Puke Wolf utilizes samples as well as soundscapes on “Interstice”, how do you choose which samples to use and where do these ideas materialize from?
EMIL: The ideas materialize from a love to ambience, movies, twitter, hip hop, field recordings and so much more. The ambient stuff is sometimes played, chopped, looped, or none of the above. It may start as an idea from Andrew that Lasse has built upon and then I might mix it. It depends, really.
The rain, kids playing, and so on, is from Andrew’s vast catalog of field recordings that he recorded himself from all over the world.
There’s also noise from Lasse’s bedroom amp, and monologues scoured from everywhere. We fuck it up and make new sounds out of it.
Puke Wolf is a Danish band, which can seem somewhat exotic to listeners from (much) larger countries – how important is press coverage for a band like Puke Wolf and have you got any sort of relationship with the media today? What are your thoughts on this in general?
EMIL: I think we are somewhat of an introvert unit. We don’t do too much socializing as a band, and maybe that’s why we don’t have any kind of relationship with the media, besides a handful of people. We try to make the music speak for us, but are well aware that sometimes that’s not enough. With the new EP we actually try to get a bit out of our comfort zone, in that regard.
Press coverage is a factor, and we think this EP is worth more press coverage, so we try to play the game right in reaching out to zines and sites, but also getting help from our good friend Troels from Lasher Agency, our booking agency.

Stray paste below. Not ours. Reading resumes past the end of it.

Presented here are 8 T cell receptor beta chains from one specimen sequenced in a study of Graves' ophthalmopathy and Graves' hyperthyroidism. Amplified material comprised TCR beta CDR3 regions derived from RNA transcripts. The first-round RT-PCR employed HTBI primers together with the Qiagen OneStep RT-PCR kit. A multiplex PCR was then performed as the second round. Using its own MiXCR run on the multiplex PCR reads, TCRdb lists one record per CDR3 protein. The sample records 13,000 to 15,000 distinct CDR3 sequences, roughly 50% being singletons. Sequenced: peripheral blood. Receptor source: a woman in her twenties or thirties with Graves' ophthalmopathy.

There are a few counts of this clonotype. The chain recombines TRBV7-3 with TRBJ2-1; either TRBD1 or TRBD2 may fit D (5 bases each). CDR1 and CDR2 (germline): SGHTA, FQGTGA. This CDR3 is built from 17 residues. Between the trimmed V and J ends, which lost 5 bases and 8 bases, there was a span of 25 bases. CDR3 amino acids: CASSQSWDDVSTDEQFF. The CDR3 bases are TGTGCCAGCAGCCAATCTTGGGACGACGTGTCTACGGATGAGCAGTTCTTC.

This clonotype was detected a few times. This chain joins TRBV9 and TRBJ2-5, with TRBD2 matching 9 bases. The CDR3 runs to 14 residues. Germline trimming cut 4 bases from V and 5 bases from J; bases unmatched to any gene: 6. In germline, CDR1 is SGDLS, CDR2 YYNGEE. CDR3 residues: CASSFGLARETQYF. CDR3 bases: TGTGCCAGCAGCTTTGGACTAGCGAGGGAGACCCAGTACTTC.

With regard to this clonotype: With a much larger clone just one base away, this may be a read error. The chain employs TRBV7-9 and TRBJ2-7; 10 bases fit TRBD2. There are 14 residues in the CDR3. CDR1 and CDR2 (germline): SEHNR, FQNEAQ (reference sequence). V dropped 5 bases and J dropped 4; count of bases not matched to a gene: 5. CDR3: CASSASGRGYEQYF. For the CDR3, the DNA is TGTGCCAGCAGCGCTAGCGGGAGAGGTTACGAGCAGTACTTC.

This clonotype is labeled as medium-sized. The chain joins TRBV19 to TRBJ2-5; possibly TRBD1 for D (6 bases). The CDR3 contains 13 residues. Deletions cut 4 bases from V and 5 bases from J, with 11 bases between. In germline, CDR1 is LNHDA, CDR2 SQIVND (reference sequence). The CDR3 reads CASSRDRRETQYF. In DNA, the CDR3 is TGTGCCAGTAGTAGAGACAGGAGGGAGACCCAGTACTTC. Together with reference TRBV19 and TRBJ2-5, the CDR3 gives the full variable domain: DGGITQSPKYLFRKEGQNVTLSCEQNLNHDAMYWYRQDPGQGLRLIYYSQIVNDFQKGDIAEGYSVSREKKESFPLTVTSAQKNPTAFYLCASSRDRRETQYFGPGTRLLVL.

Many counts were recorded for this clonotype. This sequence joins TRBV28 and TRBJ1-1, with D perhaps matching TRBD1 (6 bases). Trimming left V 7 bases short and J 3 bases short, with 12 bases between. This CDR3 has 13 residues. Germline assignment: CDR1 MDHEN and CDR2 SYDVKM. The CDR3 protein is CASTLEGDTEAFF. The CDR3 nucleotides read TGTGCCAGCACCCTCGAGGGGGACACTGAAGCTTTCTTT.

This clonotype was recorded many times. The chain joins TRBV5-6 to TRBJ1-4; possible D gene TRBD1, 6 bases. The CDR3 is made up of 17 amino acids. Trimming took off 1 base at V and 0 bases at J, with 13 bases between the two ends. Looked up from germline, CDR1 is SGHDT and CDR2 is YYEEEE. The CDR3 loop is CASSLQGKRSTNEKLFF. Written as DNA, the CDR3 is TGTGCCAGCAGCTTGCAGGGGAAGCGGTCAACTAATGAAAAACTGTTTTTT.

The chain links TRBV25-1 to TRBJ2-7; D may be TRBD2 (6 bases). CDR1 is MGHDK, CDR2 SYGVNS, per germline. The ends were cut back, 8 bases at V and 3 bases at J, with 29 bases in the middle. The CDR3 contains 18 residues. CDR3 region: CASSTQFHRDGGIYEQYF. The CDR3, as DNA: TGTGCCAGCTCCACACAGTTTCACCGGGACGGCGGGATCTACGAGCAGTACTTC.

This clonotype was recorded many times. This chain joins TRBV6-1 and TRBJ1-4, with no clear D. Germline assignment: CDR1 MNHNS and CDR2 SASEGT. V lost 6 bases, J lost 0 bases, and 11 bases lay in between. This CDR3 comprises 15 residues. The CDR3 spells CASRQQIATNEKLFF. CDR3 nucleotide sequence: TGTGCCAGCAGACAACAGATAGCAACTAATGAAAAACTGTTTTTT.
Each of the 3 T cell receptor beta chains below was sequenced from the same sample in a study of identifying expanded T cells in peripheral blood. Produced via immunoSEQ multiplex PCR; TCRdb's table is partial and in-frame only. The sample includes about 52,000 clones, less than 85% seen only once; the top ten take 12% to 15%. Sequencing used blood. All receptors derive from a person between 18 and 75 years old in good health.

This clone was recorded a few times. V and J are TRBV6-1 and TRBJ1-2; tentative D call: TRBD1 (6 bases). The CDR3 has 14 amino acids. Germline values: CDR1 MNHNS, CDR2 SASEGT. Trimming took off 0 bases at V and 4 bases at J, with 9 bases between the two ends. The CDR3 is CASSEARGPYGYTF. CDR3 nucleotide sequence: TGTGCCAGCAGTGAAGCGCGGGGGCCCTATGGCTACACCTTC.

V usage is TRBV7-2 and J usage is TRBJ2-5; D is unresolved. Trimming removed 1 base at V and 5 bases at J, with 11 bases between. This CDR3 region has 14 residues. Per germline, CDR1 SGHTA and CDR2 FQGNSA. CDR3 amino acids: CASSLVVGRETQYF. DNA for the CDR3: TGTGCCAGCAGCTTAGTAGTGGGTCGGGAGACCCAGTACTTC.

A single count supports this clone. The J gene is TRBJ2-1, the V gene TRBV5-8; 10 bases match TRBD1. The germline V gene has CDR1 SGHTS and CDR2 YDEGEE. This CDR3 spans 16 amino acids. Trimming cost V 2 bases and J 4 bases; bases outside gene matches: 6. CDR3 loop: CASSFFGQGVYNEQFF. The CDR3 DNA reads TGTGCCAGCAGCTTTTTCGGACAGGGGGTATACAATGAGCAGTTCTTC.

But we are beginning to understand that the things people like about our music (if they like it) is the same thing that makes it hard for us to fit 100% into the different scenes/genres and therefore media as well. It’s always easier to slap a genre on music and put it in a box, because that makes it easier for the users of said media to decipher. But we do sincerely hope that our music reaches an audience one way or the other.
As for the exotic thing: Denmark has got many great bands, in all eras and all genres, but it’s not something we think about too much. Denmark is also a complex country, with a lot of darkness, both literally and metaphorically, so I guess it’s in our DNA and our music as well, almost by proxy.
Any closing words?
EMIL: Thank you for reading this far. Thanks to Thomas for some great questions – also check out his amazing band, kollapse, that we all love dearly.
Hope to see everybody at a show somewhere. Otherwise you can definitely catch us on some social media stuff. “Puke Wolf” shouldn’t be too hard to find, right? And please write us, if you like our stuff. We are kind people.